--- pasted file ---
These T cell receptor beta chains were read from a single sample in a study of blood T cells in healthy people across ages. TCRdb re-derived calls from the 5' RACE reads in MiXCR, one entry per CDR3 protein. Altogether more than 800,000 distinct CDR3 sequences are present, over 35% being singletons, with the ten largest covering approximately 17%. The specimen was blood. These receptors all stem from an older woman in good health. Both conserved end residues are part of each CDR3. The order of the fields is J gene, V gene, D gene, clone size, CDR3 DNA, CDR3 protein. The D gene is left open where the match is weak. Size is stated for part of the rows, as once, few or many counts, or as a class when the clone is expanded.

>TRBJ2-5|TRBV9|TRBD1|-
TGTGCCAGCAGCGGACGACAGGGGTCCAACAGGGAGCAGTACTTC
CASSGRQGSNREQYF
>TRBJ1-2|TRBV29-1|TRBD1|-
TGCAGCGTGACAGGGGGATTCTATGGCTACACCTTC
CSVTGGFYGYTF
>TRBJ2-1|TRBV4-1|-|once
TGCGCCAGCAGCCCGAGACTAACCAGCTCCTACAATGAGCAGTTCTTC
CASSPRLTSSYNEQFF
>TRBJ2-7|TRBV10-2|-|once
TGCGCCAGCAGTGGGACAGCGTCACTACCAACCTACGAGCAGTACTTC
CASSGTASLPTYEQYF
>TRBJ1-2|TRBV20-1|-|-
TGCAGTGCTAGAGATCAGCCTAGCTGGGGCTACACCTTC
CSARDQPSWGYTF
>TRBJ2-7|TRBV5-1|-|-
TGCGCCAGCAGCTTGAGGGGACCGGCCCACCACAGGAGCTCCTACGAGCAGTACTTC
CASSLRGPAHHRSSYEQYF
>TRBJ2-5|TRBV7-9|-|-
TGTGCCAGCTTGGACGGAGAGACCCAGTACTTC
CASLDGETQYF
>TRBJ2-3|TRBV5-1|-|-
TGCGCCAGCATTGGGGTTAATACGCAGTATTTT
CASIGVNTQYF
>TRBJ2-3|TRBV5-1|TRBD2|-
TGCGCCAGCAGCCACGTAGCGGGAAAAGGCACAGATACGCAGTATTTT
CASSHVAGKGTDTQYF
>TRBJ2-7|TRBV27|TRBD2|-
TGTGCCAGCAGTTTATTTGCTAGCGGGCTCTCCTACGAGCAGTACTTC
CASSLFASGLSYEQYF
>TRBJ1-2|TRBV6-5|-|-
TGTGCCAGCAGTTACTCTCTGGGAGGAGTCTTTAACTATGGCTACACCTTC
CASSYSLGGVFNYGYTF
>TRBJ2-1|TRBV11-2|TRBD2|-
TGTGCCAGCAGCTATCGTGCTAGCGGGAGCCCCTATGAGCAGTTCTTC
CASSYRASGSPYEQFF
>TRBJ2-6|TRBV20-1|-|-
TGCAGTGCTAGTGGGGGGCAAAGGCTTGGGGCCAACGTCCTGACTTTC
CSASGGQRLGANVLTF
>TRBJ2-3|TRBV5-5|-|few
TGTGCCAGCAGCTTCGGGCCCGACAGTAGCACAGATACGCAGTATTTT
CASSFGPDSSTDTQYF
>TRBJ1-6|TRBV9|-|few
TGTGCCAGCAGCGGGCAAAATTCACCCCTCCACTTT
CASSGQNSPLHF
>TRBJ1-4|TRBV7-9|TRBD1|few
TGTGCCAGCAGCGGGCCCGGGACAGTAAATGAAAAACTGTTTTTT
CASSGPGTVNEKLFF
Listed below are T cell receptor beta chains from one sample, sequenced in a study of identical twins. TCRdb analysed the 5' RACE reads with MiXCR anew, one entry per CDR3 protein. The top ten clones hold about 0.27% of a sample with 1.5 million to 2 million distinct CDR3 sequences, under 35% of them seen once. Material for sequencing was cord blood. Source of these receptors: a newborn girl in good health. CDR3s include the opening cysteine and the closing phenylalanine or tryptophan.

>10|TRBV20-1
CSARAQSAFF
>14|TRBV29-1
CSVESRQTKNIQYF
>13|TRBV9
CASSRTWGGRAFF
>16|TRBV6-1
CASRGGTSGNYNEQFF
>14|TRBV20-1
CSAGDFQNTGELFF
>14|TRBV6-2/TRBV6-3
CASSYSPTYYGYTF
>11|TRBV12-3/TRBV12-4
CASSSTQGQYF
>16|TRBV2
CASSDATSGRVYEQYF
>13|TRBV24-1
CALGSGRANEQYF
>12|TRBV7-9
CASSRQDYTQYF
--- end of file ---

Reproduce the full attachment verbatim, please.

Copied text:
These T cell receptor beta chains were read from a single sample in a study of blood T cells in healthy people across ages. TCRdb re-derived calls from the 5' RACE reads in MiXCR, one entry per CDR3 protein. Altogether more than 800,000 distinct CDR3 sequences are present, over 35% being singletons, with the ten largest covering approximately 17%. The specimen was blood. These receptors all stem from an older woman in good health. Both conserved end residues are part of each CDR3. The order of the fields is J gene, V gene, D gene, clone size, CDR3 DNA, CDR3 protein. The D gene is left open where the match is weak. Size is stated for part of the rows, as once, few or many counts, or as a class when the clone is expanded.

>TRBJ2-5|TRBV9|TRBD1|-
TGTGCCAGCAGCGGACGACAGGGGTCCAACAGGGAGCAGTACTTC
CASSGRQGSNREQYF
>TRBJ1-2|TRBV29-1|TRBD1|-
TGCAGCGTGACAGGGGGATTCTATGGCTACACCTTC
CSVTGGFYGYTF
>TRBJ2-1|TRBV4-1|-|once
TGCGCCAGCAGCCCGAGACTAACCAGCTCCTACAATGAGCAGTTCTTC
CASSPRLTSSYNEQFF
>TRBJ2-7|TRBV10-2|-|once
TGCGCCAGCAGTGGGACAGCGTCACTACCAACCTACGAGCAGTACTTC
CASSGTASLPTYEQYF
>TRBJ1-2|TRBV20-1|-|-
TGCAGTGCTAGAGATCAGCCTAGCTGGGGCTACACCTTC
CSARDQPSWGYTF
>TRBJ2-7|TRBV5-1|-|-
TGCGCCAGCAGCTTGAGGGGACCGGCCCACCACAGGAGCTCCTACGAGCAGTACTTC
CASSLRGPAHHRSSYEQYF
>TRBJ2-5|TRBV7-9|-|-
TGTGCCAGCTTGGACGGAGAGACCCAGTACTTC
CASLDGETQYF
>TRBJ2-3|TRBV5-1|-|-
TGCGCCAGCATTGGGGTTAATACGCAGTATTTT
CASIGVNTQYF
>TRBJ2-3|TRBV5-1|TRBD2|-
TGCGCCAGCAGCCACGTAGCGGGAAAAGGCACAGATACGCAGTATTTT
CASSHVAGKGTDTQYF
>TRBJ2-7|TRBV27|TRBD2|-
TGTGCCAGCAGTTTATTTGCTAGCGGGCTCTCCTACGAGCAGTACTTC
CASSLFASGLSYEQYF
>TRBJ1-2|TRBV6-5|-|-
TGTGCCAGCAGTTACTCTCTGGGAGGAGTCTTTAACTATGGCTACACCTTC
CASSYSLGGVFNYGYTF
>TRBJ2-1|TRBV11-2|TRBD2|-
TGTGCCAGCAGCTATCGTGCTAGCGGGAGCCCCTATGAGCAGTTCTTC
CASSYRASGSPYEQFF
>TRBJ2-6|TRBV20-1|-|-
TGCAGTGCTAGTGGGGGGCAAAGGCTTGGGGCCAACGTCCTGACTTTC
CSASGGQRLGANVLTF
>TRBJ2-3|TRBV5-5|-|few
TGTGCCAGCAGCTTCGGGCCCGACAGTAGCACAGATACGCAGTATTTT
CASSFGPDSSTDTQYF
>TRBJ1-6|TRBV9|-|few
TGTGCCAGCAGCGGGCAAAATTCACCCCTCCACTTT
CASSGQNSPLHF
>TRBJ1-4|TRBV7-9|TRBD1|few
TGTGCCAGCAGCGGGCCCGGGACAGTAAATGAAAAACTGTTTTTT
CASSGPGTVNEKLFF
Listed below are T cell receptor beta chains from one sample, sequenced in a study of identical twins. TCRdb analysed the 5' RACE reads with MiXCR anew, one entry per CDR3 protein. The top ten clones hold about 0.27% of a sample with 1.5 million to 2 million distinct CDR3 sequences, under 35% of them seen once. Material for sequencing was cord blood. Source of these receptors: a newborn girl in good health. CDR3s include the opening cysteine and the closing phenylalanine or tryptophan.

>10|TRBV20-1
CSARAQSAFF
>14|TRBV29-1
CSVESRQTKNIQYF
>13|TRBV9
CASSRTWGGRAFF
>16|TRBV6-1
CASRGGTSGNYNEQFF
>14|TRBV20-1
CSAGDFQNTGELFF
>14|TRBV6-2/TRBV6-3
CASSYSPTYYGYTF
>11|TRBV12-3/TRBV12-4
CASSSTQGQYF
>16|TRBV2
CASSDATSGRVYEQYF
>13|TRBV24-1
CALGSGRANEQYF
>12|TRBV7-9
CASSRQDYTQYF